The presentation itself was over-the-top fantastic. Even more, and what I love about this event as a whole, is that he hung around for about 30 minutes after it was over so that the desperate among us could ask him more questions.

I'm trying to decide if there's some meaning behind the fact that, when the rest of the room emptied, there were three UMC youth workers still there asking for help. He was brilliant and humble and funny and I was so sad when it was really time to leave.

After that I was hungry. So I bought myself a salad and some pretzels with hummus, went to my room, ate, and then took a nap. Yes, I ate lunch at 10:30 (9:30 my time) and then slept until 1:30.

You would have too. Admit it.

Friday, November 18, 2011

Blogging from NYWC--Friday, Part 3

So, I rallied.

Actually, I wanted to hit the Exhibit Halls for some swag.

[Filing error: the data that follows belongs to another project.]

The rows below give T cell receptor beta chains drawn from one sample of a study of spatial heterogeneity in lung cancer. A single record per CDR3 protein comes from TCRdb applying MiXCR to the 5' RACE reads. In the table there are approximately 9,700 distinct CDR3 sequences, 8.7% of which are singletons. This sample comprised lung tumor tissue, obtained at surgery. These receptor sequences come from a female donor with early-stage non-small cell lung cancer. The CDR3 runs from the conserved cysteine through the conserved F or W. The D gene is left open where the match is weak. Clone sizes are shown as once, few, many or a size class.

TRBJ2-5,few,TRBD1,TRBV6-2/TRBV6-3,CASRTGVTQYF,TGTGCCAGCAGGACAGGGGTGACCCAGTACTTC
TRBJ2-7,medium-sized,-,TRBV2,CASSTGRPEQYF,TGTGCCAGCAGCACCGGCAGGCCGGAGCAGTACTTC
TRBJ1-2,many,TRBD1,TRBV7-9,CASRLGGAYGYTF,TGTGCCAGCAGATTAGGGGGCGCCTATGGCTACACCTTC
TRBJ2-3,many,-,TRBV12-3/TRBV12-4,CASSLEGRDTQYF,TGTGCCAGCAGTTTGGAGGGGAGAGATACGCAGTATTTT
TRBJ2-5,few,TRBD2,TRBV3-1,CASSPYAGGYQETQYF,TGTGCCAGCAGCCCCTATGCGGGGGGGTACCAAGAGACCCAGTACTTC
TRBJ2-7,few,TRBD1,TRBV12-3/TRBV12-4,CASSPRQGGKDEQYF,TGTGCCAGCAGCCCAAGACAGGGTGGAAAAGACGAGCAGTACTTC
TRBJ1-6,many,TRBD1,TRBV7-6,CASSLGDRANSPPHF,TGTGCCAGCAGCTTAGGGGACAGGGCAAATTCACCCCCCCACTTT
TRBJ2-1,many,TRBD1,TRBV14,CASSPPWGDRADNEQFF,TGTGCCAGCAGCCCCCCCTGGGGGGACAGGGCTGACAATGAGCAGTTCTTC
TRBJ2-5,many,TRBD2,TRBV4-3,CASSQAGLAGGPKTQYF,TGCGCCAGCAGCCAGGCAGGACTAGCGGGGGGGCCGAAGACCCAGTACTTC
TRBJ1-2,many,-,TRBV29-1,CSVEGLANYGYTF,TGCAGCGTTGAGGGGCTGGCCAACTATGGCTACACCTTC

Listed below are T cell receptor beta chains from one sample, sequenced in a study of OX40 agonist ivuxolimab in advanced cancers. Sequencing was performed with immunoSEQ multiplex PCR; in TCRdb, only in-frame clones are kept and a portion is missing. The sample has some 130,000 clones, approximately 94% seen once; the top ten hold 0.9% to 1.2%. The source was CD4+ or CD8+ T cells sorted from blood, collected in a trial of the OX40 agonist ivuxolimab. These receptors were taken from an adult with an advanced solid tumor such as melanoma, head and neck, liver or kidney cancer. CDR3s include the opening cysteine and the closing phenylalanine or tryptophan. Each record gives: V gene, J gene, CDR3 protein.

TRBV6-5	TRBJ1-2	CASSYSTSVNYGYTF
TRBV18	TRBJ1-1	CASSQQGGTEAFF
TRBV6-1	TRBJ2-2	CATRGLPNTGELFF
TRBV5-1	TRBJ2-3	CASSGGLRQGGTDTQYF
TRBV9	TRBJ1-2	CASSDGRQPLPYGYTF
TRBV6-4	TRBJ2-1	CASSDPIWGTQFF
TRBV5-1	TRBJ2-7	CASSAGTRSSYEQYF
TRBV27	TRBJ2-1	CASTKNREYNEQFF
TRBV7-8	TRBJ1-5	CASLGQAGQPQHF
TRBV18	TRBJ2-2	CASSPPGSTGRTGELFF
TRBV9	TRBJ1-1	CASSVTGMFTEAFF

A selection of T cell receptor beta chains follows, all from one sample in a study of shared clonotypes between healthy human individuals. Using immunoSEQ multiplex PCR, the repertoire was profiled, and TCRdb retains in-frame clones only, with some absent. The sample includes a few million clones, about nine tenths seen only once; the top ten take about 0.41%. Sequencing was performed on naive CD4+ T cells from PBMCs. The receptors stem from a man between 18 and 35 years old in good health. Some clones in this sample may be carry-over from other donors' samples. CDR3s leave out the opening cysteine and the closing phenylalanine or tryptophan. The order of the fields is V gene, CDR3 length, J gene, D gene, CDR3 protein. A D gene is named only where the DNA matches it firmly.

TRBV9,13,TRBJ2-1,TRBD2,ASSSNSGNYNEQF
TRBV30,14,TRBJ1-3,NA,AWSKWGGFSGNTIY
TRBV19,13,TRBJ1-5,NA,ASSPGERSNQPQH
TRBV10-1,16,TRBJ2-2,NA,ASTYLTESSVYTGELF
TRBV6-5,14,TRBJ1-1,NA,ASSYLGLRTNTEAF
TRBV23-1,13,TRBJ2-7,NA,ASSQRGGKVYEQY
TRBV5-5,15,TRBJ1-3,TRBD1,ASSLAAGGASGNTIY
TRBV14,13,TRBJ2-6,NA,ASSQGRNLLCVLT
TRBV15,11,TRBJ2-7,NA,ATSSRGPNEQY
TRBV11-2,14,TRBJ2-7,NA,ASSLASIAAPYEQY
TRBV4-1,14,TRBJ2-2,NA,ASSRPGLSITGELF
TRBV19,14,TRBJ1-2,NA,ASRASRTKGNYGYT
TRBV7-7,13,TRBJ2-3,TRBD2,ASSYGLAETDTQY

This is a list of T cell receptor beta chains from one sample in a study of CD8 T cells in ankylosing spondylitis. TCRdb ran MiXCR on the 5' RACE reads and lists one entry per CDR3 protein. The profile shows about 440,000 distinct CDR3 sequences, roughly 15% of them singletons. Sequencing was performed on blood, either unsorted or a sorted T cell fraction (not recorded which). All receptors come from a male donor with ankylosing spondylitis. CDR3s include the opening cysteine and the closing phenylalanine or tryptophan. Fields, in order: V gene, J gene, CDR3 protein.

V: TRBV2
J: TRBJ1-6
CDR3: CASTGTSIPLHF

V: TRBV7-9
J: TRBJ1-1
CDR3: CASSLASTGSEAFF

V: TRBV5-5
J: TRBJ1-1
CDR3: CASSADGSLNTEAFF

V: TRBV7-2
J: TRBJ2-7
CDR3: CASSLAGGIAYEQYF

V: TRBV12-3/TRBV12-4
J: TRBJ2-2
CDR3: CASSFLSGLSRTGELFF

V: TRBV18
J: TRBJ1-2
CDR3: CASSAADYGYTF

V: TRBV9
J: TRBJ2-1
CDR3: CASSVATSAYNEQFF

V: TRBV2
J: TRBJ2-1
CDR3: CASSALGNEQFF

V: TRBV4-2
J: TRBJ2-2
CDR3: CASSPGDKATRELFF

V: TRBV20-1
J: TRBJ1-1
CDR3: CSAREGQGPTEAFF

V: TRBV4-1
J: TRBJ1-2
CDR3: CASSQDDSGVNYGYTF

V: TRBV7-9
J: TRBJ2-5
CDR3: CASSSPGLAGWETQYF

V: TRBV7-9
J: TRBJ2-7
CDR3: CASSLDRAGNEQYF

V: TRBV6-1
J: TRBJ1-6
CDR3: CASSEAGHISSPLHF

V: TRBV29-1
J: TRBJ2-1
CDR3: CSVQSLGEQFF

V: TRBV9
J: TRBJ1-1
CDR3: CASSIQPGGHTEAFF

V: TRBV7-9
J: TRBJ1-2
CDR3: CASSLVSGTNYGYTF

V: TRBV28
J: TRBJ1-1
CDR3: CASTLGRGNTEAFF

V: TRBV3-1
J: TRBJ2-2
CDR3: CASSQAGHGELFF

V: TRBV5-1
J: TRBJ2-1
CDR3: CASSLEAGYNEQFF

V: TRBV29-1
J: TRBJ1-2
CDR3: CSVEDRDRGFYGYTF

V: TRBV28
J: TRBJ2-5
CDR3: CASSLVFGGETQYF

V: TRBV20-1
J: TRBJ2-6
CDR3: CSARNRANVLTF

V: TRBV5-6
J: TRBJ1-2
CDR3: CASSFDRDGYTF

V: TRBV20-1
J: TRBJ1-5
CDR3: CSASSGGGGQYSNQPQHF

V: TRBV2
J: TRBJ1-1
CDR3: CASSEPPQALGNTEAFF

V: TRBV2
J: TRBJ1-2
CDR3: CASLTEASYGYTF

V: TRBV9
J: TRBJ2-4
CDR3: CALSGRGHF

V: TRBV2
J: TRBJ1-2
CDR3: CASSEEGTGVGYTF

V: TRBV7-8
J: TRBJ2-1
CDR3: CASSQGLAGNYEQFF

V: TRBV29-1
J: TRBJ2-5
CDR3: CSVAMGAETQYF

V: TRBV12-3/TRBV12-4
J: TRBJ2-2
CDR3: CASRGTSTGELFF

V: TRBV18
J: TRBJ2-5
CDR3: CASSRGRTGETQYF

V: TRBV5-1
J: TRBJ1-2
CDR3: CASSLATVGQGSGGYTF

Little did I know...

I got a ticket when I walked in the door. The cutie that gave it to me said that they would be giving away prizes every quarter hour. And when she came through the exhibit hall at 10:15 (about the time Evening Prayer started, which I had planned to attend) I followed her and her bullhorn to the back corner where the giveaway was to be held.

And I won an iPad2.

And then I hung around the exhibit halls some more and decided to stop by and see if Lost and Found was still playing. And they were.

And I bought their stuff. And they indulged my photo desire.

This totally cracked me up. It was on the Message Board at the Conference. You know, So-and-So meet me at Starbucks for coffee at 1:00, stuff like that. This was my favorite.

Blogging from NYWC--Friday, Part 2

I have eaten more meals by myself in the last few days than I have in the rest of my life put together. But I think it's good for me. I'm so used to being with other people and enjoying distraction that it's probably a good way to stretch myself. I don't think I would have been ready for it had I not had the retreat experience with Mark. Yeah, we're on a first-name basis now. If we're ever having a conversation and I casually mention "Mark," you'll know who I'm talking about.